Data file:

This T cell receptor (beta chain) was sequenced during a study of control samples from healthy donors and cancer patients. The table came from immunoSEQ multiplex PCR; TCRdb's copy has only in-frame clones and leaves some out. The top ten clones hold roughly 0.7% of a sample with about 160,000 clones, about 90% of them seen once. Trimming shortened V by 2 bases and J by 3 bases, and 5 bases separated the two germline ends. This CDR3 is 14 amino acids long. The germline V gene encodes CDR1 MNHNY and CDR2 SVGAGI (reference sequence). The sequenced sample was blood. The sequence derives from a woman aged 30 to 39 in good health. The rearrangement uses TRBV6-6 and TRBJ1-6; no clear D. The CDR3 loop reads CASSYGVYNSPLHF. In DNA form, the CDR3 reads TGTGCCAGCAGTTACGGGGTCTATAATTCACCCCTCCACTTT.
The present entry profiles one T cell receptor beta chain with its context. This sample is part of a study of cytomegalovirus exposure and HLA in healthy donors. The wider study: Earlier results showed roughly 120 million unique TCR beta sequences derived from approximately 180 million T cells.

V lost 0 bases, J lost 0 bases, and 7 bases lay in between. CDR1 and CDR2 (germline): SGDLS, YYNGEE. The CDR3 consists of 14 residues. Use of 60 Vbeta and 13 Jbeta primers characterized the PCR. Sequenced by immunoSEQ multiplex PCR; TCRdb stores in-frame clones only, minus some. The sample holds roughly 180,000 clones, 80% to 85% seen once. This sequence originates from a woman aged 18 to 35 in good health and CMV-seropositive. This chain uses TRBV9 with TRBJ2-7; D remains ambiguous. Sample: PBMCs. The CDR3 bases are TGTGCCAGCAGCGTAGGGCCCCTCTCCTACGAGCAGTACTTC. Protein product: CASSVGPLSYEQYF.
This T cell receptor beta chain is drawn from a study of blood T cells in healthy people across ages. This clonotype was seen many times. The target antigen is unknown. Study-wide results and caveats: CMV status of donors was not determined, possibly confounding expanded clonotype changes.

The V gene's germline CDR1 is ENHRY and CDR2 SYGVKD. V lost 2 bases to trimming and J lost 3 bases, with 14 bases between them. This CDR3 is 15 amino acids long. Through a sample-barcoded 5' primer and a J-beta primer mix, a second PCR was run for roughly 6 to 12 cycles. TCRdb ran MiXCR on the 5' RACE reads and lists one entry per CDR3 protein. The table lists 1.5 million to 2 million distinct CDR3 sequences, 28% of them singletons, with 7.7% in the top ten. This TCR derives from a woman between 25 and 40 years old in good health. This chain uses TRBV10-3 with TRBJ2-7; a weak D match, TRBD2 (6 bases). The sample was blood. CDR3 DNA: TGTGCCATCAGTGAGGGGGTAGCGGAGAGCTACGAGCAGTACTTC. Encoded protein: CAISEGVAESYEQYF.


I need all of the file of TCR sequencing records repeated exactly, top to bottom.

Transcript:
This T cell receptor (beta chain) was sequenced during a study of control samples from healthy donors and cancer patients. The table came from immunoSEQ multiplex PCR; TCRdb's copy has only in-frame clones and leaves some out. The top ten clones hold roughly 0.7% of a sample with about 160,000 clones, about 90% of them seen once. Trimming shortened V by 2 bases and J by 3 bases, and 5 bases separated the two germline ends. This CDR3 is 14 amino acids long. The germline V gene encodes CDR1 MNHNY and CDR2 SVGAGI (reference sequence). The sequenced sample was blood. The sequence derives from a woman aged 30 to 39 in good health. The rearrangement uses TRBV6-6 and TRBJ1-6; no clear D. The CDR3 loop reads CASSYGVYNSPLHF. In DNA form, the CDR3 reads TGTGCCAGCAGTTACGGGGTCTATAATTCACCCCTCCACTTT.
The present entry profiles one T cell receptor beta chain with its context. This sample is part of a study of cytomegalovirus exposure and HLA in healthy donors. The wider study: Earlier results showed roughly 120 million unique TCR beta sequences derived from approximately 180 million T cells.

V lost 0 bases, J lost 0 bases, and 7 bases lay in between. CDR1 and CDR2 (germline): SGDLS, YYNGEE. The CDR3 consists of 14 residues. Use of 60 Vbeta and 13 Jbeta primers characterized the PCR. Sequenced by immunoSEQ multiplex PCR; TCRdb stores in-frame clones only, minus some. The sample holds roughly 180,000 clones, 80% to 85% seen once. This sequence originates from a woman aged 18 to 35 in good health and CMV-seropositive. This chain uses TRBV9 with TRBJ2-7; D remains ambiguous. Sample: PBMCs. The CDR3 bases are TGTGCCAGCAGCGTAGGGCCCCTCTCCTACGAGCAGTACTTC. Protein product: CASSVGPLSYEQYF.
This T cell receptor beta chain is drawn from a study of blood T cells in healthy people across ages. This clonotype was seen many times. The target antigen is unknown. Study-wide results and caveats: CMV status of donors was not determined, possibly confounding expanded clonotype changes.

The V gene's germline CDR1 is ENHRY and CDR2 SYGVKD. V lost 2 bases to trimming and J lost 3 bases, with 14 bases between them. This CDR3 is 15 amino acids long. Through a sample-barcoded 5' primer and a J-beta primer mix, a second PCR was run for roughly 6 to 12 cycles. TCRdb ran MiXCR on the 5' RACE reads and lists one entry per CDR3 protein. The table lists 1.5 million to 2 million distinct CDR3 sequences, 28% of them singletons, with 7.7% in the top ten. This TCR derives from a woman between 25 and 40 years old in good health. This chain uses TRBV10-3 with TRBJ2-7; a weak D match, TRBD2 (6 bases). The sample was blood. CDR3 DNA: TGTGCCATCAGTGAGGGGGTAGCGGAGAGCTACGAGCAGTACTTC. Encoded protein: CAISEGVAESYEQYF.